EWL in the media

EWL speaks up: prostitution is sexual exploitation

This article was written by Joanna Gill and originally published by the Thomson Reuters Foundation. under the title "How COVID-19 helped sex workers in Belgium make history"

[Brussels, 31 May 2022] Glitter glistened on Maxime Maes’ cheeks as he stepped forward to deliver his speech, flashing a smile across the room, and shouted to the partying crowd, "We won!"

The celebration - bringing together sex workers, government officials, social workers and campaigners - was the culmination of a 30-year push to decriminalise the buying and selling of sex in Belgium.

Maes, a sex worker turned campaigner, said he had given everything to get the law changed and the party - in a small Brussels arts venue - was the first time it felt real.

"When people said, ’Yes, yes, it’s voted, we won,’ it was like, I don’t know, all my words were crushed," said Maes, his voice juddering with nervous laughter at the recollection.

"I felt a big emotion and I cried."

Belgium is the first country in Europe to decriminalise sex work, which supporters say will allow sex workers to set their own terms, and could reduce exploitation and violence, and make it easier to access medical services.

"Decriminalisation will provide a clear framework with minimum conditions that can be controlled, so that problematic situations will be detected more quickly," a Justice Ministry spokesperson said in emailed comments.

Views differ across the European Union, where a patchwork of rules apply and some are keen to outlaw the buying of all sexual services in a review of the bloc’s anti-trafficking directive.

In Greece and the Netherlands, sex work is legal and sex workers must apply for a licence and follow strict rules on where and how they work. France and Sweden punish clients, while sex workers in Croatia and Romania face arrest and prosecution.

The Thomson Reuters Foundation interviewed four sex workers in Brussels, all of whom supported decriminalisation, saying it gives them legal protection to work safely, reduces stigma and offers more control.

"It’s the freedom to be me ... the freedom to decide the conditions of my work, to refuse a client," said a transgender sex worker, who declined to be named.


Activists say the coronavirus pandemic was the catalyst for parliament’s March vote to remove sex work from the penal code. Lockdowns left sex workers with no income and - given their uncertain legal status - no unemployment benefits.

"All of a sudden people were confronted with images of women standing in line on the streets, waiting here in Brussels to get food," said Daan Bauwens, whose union of sex workers, Utsopi, was instrumental in getting the law changed.

"These are like Great Depression scenes."

Previously, sex work had been tolerated in Belgium but those who facilitated it, such as hotel owners, accountants or web developers, were liable for prosecution.

The policy aimed to prevent pimping and exploitation but campaigners say the lack of legal clarity led to abuses, with sex workers forced to work long hours in venues with poor hygiene and the risk of violence.

"With the owners of the spa or nightclub, they say you are an independent worker, so they don’t pay any insurance, any holidays ... and they take 50%," said Julia, a sex worker based in Brussels.


When Belgium’s new rules enter into force on June 1, sex workers should enjoy the same rights as other workers.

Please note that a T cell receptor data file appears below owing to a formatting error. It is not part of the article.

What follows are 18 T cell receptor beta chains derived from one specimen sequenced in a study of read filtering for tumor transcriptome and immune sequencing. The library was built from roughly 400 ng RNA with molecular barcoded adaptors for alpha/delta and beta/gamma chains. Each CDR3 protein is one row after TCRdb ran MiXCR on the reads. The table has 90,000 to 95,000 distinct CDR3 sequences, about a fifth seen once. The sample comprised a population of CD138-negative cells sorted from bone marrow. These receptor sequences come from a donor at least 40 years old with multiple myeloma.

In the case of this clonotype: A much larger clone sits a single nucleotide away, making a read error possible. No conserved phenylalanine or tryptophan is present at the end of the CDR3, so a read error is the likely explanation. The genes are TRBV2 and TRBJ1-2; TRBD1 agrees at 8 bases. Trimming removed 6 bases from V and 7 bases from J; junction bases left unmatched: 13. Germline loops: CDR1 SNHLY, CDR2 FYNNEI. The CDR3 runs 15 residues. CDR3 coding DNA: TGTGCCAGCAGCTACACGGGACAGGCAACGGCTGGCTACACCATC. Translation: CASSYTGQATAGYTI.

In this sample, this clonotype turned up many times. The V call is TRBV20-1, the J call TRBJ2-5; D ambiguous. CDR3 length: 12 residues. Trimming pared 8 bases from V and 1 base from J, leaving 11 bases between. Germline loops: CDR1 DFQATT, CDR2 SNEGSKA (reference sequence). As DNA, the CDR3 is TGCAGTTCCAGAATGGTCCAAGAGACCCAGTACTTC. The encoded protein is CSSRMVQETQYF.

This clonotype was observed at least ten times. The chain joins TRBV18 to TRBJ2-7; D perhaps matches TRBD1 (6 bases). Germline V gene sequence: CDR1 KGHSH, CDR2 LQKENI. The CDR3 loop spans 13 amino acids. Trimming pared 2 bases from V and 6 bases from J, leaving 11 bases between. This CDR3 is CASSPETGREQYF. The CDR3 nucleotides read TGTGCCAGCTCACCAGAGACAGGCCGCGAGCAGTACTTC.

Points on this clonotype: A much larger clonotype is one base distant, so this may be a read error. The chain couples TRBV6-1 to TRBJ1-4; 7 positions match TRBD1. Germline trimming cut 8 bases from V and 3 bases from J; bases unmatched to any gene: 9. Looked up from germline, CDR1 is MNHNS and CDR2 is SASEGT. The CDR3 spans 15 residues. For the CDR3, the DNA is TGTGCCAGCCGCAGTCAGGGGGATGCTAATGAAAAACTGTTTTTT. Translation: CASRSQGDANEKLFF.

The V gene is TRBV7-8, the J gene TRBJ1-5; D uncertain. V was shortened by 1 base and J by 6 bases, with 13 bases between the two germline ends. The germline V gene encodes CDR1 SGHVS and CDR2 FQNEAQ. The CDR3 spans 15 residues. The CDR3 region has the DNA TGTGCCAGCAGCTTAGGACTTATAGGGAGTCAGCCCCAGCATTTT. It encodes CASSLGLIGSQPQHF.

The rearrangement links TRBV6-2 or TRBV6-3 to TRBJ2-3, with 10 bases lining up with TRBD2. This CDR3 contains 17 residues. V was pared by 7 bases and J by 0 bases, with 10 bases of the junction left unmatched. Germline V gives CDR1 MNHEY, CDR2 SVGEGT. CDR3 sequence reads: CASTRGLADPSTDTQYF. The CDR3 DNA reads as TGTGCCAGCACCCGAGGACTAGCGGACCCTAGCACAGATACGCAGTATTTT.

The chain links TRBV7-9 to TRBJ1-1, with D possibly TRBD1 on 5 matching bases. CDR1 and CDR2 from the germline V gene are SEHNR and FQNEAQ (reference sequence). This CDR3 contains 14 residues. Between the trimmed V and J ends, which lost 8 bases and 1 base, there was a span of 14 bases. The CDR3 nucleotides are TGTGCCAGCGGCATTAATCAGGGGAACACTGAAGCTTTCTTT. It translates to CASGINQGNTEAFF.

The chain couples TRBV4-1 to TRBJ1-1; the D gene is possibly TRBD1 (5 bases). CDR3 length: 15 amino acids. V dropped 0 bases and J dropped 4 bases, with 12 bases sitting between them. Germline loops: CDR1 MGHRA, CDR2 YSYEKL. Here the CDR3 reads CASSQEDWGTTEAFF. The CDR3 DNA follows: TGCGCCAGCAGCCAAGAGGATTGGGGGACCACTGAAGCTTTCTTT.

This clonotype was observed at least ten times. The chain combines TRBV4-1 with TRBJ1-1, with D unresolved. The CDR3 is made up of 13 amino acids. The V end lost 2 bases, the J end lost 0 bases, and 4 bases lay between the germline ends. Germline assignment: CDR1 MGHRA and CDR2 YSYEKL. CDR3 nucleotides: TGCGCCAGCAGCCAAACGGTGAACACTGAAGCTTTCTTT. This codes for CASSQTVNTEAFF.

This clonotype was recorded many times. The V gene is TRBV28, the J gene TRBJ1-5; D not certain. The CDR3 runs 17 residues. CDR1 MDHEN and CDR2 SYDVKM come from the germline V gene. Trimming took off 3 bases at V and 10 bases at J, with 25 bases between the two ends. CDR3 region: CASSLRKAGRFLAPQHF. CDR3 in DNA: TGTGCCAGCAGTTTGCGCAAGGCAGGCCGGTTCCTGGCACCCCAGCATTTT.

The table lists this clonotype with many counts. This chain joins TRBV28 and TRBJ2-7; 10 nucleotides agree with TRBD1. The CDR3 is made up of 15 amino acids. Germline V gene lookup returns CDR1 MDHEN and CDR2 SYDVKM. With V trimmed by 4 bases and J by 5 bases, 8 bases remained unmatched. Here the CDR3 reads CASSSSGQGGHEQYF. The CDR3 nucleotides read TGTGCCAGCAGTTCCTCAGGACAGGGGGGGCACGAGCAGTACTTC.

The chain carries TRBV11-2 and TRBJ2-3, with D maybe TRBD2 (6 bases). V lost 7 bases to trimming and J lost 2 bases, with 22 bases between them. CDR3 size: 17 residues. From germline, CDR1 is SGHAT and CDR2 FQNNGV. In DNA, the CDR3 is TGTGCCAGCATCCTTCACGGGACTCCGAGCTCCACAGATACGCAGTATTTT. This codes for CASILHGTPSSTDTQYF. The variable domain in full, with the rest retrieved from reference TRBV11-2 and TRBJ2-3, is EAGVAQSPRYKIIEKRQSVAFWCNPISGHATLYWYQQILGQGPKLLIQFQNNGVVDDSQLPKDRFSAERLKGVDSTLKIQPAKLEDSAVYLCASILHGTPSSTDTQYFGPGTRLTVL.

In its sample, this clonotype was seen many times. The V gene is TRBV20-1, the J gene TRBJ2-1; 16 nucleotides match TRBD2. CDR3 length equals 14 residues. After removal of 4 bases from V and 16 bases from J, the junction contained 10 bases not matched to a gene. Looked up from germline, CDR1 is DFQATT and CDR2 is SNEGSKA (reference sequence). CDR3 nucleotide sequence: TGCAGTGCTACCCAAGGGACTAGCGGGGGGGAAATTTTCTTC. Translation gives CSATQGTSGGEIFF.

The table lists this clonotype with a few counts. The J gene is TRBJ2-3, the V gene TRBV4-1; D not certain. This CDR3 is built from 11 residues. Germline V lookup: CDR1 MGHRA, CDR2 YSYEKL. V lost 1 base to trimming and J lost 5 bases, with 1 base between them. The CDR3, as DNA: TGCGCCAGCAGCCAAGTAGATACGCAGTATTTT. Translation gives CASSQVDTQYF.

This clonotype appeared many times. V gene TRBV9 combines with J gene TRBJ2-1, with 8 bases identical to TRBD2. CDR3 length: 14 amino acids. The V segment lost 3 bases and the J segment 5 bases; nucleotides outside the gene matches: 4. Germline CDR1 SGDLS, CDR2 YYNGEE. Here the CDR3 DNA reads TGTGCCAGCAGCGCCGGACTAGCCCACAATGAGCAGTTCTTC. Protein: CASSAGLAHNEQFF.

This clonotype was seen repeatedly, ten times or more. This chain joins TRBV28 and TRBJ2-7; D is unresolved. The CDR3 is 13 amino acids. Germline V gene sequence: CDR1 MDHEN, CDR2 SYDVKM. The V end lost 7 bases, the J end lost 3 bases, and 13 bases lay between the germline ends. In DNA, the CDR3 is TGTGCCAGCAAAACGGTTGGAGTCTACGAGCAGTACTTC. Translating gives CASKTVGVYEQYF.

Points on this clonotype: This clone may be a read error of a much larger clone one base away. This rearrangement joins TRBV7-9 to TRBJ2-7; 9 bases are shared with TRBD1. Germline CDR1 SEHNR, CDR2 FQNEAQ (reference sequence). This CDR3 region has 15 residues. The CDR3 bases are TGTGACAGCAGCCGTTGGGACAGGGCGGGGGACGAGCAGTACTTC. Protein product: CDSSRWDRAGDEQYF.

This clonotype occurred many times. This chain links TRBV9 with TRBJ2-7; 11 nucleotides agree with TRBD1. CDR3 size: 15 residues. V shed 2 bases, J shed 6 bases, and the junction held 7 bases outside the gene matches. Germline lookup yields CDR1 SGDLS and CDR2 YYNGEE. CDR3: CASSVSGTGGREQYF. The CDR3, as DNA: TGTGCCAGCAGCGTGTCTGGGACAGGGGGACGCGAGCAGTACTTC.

Previously, landlords could charge exorbitant rents and banks shut down sex workers’ accounts, fearing prosecution for aiding sex work. This should change, and if not, the sex workers could sue them for discrimination, said Bauwens.

He is working with the Justice Ministry on a new labour code, due to be finalised this year, which should guarantee sex workers’ rights to a pension, paid annual leave, sickness and maternity leave.

"You prosecute the ones that don’t respect the labour code," said Bauwens, who believes bringing sex work out of the shadows will reduce the risk of violence, and of infections like HIV.

"If you criminalise, instead of decriminalise, you are creating a black market where everything can happen."

Exploitation is punishable by up to five years in jail and fines of up to 50,000 euros ($53,665), under the penal code.


The reforms could meet resistance from some politicians and feminist groups who fear that making it easier to sell sex sends the wrong signal and could lead to a rise in trafficking.

"We consider prostitution is sexual exploitation," said Alexia Fafara, campaigns officer at the European Women’s Lobby which advocates criminalising clients to stamp out sex work.

"For us, it’s a form of violence that is disproportionately affecting women and girls." Sex workers and campaigners say that the true impact of decriminalisation will not be clear for a couple of years.

"I don’t think the law will magically change sex workers’ lives from one day to the next," the trans sex worker said.

Much depends on the details of the new labour code, which could be sabotaged by politicians by adding rules that are too expensive to implement, such as requiring brothels to have five bathrooms, said Bauwens.

Olivia, a sex worker in Brussels, said the law may now be on her side, but her close relatives still may not.

"I told all my friends and they are really supportive," she said. "But I didn’t tell my family ... They are not going to like it for sure."

Maes, the campaigner, hopes that Belgium could set an example for the rest of Europe, but remains realistic.

"Of course it is not perfect. The idea to create a perfect model, it doesn’t exist in our society," he said, before returning to celebrate into the small hours.

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